Despite fundamental support remaining weak for the most part, prices rose at nearly all points Wednesday. A few cases of flat numbers in the West were the exception to gains that ranged from a couple of pennies to around 15 cents. The largest upticks tended to be concentrated in the Midcontinent.

Actually, weather-based load is increasing a tad in some markets, although not to a degree that would seem to justify Wednesday’s fairly sizeable price increases at many points, two sources agreed. They also said the screen’s being up a few pennies at the start of Nymex trading before retreating later, coupled with the 2.8-cent futures rise from the day before, likely lent a smattering of bullish feeling to the cash market.

Chicago is going to get a little warmer for the next two days before turning cooler again, a marketer said. “It won’t really be all that hot” in the mid 80s, she added, “but we did get some power plant load for Thursday that we hadn’t been seeing earlier this month.”

One trader pointed out a supply tightness in the Gulf Coast that might not be readily apparent to the overall market. Trunkline LNG’s web site is reporting that deliveries recently have been reduced at its Lake Charles, LA facility, and sendout is down from about 1 Bcf/d normally to about half that this week, he said. “I’m hearing that some scheduled [LNG] shipments have been diverted to Asian nations because they’re willing to pay more,” he added.

The trader went on to say that the LNG shortfall may have contributed to “very tight basis” from the Gulf Coast to the Northeast. Gulf prices have generally held up better than the citygates, he said. He thought the initial screen firmness Wednesday likely was prompted by news of the formation of Tropical Depression Six (TD6) in the mid-Atlantic. However, he and others concurred that the depression is much too far away to be of any concern to the cash market at this time.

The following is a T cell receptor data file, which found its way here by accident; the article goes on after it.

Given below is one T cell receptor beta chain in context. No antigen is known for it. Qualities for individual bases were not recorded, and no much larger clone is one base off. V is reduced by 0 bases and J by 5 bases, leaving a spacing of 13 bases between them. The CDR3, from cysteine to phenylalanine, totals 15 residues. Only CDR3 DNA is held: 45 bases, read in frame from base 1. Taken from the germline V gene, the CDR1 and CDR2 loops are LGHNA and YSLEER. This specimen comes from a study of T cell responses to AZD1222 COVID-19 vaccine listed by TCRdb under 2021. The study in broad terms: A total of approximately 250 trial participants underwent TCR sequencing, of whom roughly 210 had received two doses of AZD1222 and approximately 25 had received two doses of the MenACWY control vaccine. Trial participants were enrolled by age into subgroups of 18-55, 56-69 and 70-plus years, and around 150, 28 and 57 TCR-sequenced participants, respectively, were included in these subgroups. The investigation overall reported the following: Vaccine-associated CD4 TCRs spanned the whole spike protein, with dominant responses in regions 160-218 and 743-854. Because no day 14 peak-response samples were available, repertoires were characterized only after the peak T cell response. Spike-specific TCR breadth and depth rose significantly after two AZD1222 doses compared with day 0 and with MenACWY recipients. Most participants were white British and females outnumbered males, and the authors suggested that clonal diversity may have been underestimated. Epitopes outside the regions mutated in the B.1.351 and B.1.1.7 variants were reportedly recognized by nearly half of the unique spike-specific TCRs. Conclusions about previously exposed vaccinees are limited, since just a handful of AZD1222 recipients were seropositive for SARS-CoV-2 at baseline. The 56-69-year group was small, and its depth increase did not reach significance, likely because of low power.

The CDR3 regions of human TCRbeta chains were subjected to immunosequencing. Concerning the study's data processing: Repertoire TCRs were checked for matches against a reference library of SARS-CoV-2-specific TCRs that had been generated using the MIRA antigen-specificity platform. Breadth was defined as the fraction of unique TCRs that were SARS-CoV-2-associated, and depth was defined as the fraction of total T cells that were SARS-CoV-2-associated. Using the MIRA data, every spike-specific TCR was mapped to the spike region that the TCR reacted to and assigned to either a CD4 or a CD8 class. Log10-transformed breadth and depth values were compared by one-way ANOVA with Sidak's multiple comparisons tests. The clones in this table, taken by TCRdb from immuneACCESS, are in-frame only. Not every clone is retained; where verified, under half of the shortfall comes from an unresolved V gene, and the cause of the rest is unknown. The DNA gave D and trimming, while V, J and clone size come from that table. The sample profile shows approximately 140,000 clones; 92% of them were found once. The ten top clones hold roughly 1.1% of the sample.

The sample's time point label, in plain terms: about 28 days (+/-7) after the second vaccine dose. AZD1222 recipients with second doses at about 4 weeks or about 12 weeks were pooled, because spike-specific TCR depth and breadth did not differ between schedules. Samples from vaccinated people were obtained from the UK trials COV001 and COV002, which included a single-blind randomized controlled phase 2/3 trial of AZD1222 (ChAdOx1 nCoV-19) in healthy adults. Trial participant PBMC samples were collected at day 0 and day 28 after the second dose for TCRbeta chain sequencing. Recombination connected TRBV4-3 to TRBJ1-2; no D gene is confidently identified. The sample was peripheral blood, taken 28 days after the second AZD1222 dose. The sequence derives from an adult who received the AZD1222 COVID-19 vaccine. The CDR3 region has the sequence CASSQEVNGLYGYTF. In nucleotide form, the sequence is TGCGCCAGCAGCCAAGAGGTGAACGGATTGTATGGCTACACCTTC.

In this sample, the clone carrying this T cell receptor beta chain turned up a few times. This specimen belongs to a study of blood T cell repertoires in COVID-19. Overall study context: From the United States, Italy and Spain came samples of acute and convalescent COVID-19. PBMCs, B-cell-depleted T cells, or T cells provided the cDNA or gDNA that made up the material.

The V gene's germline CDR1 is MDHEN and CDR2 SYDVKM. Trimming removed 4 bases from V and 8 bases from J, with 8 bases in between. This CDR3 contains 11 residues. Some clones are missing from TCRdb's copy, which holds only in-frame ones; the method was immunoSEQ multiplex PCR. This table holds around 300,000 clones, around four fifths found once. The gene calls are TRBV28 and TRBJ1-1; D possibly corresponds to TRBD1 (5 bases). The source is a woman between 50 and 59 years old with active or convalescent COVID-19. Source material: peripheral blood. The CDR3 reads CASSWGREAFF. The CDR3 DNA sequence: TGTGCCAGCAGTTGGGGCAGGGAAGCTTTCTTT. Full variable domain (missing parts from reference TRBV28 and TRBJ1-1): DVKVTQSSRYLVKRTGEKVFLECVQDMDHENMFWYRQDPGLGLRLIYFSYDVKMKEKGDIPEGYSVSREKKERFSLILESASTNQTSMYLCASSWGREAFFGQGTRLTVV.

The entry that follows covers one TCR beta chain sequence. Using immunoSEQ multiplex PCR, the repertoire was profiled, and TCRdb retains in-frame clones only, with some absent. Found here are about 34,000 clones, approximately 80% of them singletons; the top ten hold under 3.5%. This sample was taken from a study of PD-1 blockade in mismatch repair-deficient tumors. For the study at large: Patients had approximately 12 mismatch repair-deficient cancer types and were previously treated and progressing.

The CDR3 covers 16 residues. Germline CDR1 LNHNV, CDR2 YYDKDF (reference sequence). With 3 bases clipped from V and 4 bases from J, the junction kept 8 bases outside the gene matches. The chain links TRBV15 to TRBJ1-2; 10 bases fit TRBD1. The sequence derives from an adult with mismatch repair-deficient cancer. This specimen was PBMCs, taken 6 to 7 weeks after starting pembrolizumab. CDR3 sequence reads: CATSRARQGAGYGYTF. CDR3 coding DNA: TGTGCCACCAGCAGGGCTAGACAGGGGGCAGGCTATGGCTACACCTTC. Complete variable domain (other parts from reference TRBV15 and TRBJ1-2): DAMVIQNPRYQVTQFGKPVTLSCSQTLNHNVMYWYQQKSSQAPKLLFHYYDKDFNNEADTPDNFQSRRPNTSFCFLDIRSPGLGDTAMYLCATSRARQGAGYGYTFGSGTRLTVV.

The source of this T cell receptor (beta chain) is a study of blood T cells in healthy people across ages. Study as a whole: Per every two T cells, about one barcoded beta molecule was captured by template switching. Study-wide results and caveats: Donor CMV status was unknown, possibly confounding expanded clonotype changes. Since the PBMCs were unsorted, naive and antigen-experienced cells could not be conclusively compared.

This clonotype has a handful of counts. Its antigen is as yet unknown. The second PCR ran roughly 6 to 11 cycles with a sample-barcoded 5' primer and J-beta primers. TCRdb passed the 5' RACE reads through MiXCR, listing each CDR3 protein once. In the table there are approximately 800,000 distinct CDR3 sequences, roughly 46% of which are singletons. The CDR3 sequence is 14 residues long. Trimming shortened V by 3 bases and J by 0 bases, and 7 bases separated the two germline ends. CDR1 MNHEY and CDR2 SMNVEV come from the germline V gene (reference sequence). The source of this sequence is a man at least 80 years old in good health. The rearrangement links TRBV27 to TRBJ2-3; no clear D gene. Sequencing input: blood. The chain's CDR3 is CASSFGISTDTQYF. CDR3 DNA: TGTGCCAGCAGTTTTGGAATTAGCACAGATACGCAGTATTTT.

The Weather Channel reinforced this note by saying that although TD6 was moving westward and likely to develop into a hurricane eventually, it would not even reach the Lesser Antilles (the island chain between Puerto Rico and Venezuela) until after the weekend.

A Northeast marketer was among the ones attributing a rising cash market partially to the early advance at Nymex, but she acknowledged that the “weather load picture is still very weak around here.” She expects cash will “probably be a little softer” Thursday due to not only natural gas futures going down 4 cents, but to a plunge of nearly $2 in the crude oil contract for October to less than $44/bbl. Recent hints of increasing stability in crude exports from Venezuela, Iraq and Russia were enhanced by a government report Wednesday of a sharp rise in U.S. gasoline inventories last week.

In addition to modest temperature increases for parts of the Midwest, the South is starting to see more cities inching up to daily highs in the low to mid 90s. The Northeast is also warming up slightly but only into the 80s, a trader said.

PG&E’s lifting of a high-linepack OFO did little to counteract mild to cool weather in much of the West, which was decidedly the weakest regional market Wednesday. Hot weather there is now confined generally to the desert Southwest.

The perception of extreme weakness in September pricing continues. “I’m getting a lot of supply offers for September,” with the ones for indexed deals all at a discount, a Gulf Coast marketer said. People are starting to run out of available storage space as facilities near topping off, so that outlet for fresh production will be getting squeezed pretty hard next month, he concluded.

Another source reported seeing September Chicago citygate offers at the NGI index minus 1-1.5 cents, with bids running at minus 1.5-3.5 cents.

A Northeast trader expects a fairly easy bidweek, saying, “September tends to be just about our lightest demand month of the year.”

©Copyright 2004 Intelligence Press Inc. All rights reserved. The preceding news report may not be republished or redistributed, in whole or in part, in any form, without prior written consent of Intelligence Press, Inc.